Chancellor understood to have blocked plans to roll out display energy certificates to private sector

The government has been accused of performing a U-turn over applying a key energy efficiency measure to commercial buildings, in a move that has sparked a furious backlash from the construction and property industry.

In March the government committed to roll out Display Energy Certificates (DEC), which are currently used to rate the actual energy performance of public buildings, to all commercial buildings by the end of October 2012.

This is a missed opportunity. DECs are critical for making buildings more sustainable

Liz Peace, British Property Federation

Building understands that chancellor George Osborne blocked plans to insert an amendment into the Energy Bill this week that would have made DECs mandatory in commercial buildings. It is understood Osborne does not want to increase business regulation. However, DECs are supported by both the CBI and the British Property Federation.

The move, expected as Building went to press, was described as a U-turn likely to cost the construction industry millions in lost work to upgrade commercial buildings. DECs are seen as a key driver of work to improve energy performance. Last year prime minister David Cameron pledged the coalition would be the “greenest government ever.”

Liz Peace, chief executive of the British Property Federation, said: “This is a massive missed opportunity. DECs are a critical tool for making buildings more sustainable. When you look at the issue of sustainability it always comes back to measuring and reporting - we all need to be speaking a common language to push the necessary changes.”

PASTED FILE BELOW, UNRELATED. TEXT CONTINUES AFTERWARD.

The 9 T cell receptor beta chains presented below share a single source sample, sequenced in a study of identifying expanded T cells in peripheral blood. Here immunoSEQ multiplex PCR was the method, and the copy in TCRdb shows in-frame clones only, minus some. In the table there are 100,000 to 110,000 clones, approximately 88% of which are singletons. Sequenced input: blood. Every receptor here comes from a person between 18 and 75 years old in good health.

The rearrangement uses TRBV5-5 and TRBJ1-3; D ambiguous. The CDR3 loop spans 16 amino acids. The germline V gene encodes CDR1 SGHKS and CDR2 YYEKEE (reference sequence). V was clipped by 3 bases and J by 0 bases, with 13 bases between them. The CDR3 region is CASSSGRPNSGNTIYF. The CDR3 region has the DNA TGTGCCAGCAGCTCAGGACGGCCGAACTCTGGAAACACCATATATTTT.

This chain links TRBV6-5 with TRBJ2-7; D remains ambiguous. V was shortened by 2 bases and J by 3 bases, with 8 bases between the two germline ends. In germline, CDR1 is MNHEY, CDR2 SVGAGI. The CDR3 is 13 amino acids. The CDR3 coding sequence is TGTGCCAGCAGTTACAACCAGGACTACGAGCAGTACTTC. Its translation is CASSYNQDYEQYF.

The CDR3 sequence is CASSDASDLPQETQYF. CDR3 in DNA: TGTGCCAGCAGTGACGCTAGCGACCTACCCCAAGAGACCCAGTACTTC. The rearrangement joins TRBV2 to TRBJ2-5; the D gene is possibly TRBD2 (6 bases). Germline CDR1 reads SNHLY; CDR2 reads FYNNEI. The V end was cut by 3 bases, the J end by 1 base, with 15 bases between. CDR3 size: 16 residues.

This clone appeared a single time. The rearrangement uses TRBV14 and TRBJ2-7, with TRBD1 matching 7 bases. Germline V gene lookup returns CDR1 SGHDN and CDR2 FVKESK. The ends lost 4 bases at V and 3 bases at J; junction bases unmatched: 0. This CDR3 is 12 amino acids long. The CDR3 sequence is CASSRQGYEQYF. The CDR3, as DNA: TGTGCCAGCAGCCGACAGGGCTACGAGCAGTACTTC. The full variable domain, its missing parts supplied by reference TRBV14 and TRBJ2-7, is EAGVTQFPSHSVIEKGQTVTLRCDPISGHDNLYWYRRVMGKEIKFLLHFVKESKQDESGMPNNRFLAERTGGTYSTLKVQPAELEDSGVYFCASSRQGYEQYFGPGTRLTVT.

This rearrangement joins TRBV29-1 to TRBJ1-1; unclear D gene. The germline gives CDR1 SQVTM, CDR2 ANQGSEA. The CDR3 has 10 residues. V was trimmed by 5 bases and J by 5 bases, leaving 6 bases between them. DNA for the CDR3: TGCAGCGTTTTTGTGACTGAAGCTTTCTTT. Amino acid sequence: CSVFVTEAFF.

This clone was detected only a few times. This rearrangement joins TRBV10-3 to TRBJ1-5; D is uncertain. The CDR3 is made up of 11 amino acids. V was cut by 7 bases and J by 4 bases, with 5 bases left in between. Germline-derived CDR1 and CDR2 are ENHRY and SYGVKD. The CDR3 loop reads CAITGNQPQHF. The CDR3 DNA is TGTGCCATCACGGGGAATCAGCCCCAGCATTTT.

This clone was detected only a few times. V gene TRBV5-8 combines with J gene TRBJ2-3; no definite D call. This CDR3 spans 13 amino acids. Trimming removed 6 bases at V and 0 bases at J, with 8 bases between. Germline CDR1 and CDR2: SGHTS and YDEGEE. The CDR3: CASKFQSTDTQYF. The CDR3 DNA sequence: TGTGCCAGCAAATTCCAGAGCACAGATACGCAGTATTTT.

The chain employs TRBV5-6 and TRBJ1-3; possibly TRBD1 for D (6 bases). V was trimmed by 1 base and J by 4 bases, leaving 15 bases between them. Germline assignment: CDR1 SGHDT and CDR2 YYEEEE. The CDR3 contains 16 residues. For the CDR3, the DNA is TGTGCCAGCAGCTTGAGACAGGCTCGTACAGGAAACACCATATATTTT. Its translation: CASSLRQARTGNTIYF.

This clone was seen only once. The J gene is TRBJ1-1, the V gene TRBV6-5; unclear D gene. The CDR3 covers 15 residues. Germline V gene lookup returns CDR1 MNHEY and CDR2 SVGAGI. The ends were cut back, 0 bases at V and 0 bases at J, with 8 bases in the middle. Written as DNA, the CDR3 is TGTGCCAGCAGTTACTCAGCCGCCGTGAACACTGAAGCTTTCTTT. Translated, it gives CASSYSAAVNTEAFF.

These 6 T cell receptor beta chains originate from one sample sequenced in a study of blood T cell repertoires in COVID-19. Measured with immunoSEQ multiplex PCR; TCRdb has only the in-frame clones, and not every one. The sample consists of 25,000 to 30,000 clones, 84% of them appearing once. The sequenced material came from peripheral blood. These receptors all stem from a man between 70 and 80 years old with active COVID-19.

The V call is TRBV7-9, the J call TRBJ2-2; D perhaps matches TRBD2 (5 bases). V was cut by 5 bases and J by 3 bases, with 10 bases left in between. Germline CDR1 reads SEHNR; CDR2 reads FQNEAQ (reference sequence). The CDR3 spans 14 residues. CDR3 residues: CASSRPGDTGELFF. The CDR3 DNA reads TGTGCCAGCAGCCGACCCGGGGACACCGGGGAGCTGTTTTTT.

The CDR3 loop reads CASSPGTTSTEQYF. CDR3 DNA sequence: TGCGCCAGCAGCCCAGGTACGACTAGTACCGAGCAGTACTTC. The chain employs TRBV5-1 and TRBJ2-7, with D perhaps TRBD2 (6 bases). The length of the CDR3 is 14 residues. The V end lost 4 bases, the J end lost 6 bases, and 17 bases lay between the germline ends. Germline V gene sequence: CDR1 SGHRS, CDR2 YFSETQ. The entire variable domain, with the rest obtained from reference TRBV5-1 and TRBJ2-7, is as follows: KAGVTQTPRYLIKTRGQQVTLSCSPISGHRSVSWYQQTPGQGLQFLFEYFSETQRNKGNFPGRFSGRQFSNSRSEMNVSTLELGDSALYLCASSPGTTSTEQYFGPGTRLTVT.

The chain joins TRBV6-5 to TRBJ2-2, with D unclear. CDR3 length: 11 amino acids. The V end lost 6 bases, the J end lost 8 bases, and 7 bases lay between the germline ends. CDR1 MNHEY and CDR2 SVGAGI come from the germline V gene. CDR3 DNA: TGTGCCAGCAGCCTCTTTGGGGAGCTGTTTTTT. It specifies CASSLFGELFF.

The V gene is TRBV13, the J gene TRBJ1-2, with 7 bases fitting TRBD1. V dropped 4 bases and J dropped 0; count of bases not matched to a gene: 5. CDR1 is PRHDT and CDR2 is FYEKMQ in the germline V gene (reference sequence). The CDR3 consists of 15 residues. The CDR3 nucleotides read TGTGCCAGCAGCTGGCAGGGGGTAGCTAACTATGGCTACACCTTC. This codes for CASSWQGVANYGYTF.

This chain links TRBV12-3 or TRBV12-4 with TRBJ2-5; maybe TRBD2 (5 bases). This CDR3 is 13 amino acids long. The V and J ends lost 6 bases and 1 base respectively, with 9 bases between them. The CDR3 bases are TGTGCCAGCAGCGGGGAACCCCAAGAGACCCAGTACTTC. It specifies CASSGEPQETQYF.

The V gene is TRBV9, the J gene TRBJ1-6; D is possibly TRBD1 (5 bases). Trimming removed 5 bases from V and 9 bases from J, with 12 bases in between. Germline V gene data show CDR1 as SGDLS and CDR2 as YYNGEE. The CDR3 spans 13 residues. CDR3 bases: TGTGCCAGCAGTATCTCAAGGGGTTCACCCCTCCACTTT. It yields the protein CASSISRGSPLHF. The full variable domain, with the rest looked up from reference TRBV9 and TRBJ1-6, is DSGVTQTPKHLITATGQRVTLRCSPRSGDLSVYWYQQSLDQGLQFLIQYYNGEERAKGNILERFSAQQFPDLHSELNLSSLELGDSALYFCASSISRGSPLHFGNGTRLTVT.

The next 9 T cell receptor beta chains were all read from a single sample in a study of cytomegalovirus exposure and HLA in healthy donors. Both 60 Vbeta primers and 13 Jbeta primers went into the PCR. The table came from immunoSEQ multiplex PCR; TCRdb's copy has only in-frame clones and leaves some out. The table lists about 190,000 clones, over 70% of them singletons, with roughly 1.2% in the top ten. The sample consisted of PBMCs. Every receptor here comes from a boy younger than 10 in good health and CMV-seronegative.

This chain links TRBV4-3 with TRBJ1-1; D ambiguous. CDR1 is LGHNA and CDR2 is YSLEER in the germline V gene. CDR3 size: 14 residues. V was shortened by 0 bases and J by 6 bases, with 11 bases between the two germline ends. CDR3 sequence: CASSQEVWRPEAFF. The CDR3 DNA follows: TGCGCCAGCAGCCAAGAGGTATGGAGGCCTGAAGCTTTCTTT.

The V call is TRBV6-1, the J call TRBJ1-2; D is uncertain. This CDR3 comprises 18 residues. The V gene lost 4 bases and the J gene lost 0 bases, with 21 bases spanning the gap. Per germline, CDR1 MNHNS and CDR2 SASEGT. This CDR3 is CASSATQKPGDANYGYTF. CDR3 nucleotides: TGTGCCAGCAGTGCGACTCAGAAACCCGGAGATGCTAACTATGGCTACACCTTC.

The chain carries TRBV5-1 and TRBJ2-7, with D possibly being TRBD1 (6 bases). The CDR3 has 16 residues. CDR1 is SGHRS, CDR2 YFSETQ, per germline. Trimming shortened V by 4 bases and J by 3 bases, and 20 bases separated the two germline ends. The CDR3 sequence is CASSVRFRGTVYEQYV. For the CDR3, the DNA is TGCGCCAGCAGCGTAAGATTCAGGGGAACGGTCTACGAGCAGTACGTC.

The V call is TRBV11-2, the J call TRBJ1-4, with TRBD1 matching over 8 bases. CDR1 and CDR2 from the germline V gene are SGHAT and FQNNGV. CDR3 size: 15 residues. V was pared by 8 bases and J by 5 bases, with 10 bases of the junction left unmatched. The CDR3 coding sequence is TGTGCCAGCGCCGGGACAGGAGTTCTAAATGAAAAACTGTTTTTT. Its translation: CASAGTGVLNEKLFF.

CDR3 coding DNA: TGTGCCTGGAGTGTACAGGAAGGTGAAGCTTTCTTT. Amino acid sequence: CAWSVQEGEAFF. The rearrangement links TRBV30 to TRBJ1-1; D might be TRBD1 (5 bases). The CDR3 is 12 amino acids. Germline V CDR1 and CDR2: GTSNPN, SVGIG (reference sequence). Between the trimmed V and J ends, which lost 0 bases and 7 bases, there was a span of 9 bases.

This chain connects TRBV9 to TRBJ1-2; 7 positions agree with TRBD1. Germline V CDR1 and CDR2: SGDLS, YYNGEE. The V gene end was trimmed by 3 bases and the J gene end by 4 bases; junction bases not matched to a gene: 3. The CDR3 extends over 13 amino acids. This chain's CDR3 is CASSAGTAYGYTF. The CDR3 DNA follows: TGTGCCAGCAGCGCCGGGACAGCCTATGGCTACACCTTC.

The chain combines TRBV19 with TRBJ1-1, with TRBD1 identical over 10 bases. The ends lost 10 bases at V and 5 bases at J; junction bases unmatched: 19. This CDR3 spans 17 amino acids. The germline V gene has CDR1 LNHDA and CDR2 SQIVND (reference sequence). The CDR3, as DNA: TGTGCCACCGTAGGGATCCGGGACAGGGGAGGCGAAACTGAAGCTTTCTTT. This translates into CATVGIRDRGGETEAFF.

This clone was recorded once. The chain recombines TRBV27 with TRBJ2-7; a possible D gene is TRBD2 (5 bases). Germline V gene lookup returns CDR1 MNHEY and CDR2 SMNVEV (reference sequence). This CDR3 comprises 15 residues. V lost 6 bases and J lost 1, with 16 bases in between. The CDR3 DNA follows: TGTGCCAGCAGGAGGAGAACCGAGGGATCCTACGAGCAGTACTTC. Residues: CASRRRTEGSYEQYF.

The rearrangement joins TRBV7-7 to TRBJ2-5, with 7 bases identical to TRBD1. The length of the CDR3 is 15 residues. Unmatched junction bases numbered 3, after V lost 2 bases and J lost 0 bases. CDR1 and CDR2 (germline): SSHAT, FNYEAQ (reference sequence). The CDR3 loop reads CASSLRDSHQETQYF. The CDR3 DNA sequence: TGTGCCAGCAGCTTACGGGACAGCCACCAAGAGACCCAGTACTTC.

The promise to roll out DECs was contained in the Carbon Action Plan launched jointly by Cameron, deputy prime minister Nick Clegg and energy secretary Chris Huhne. A source close to the process said: “The chancellor is wary of anything that looks like regulation. There has been furious wrangling.”

Paul King, chief executive officer of the UK Green Building Council, said: “This is a very big own goal from government. Its much trumpeted ‘Carbon Plan’ sadly appears not to be worth the paper it’s written on.”

Commercial buildings account for 17% of carbon emissions but low-cost changes to the way a building is managed are estimated to save 5%-30% in energy output. The industry has campaigned for the roll-out of DECs, with 15 chief executives, including Dan Labbad from Lend Lease and John Frankiewicz from Willmott Dixon, signing a letter in support in May.

The Energy Bill was undergoing its third reading as Building went to press but no DEC amendment had been tabled.

Hywel Davies, technical director of the Chartered Institute of Building Services Engineers, said the move would cost the industry “at least” millions in lost work. “It’s bad news for the economy.”

A spokesperson for the energy department said: “We recognise that there are potential benefits in rolling out DECs to commercial properties, and we continue to explore the options, while developing the evidence base for achieving this without placing undue burdens on business.”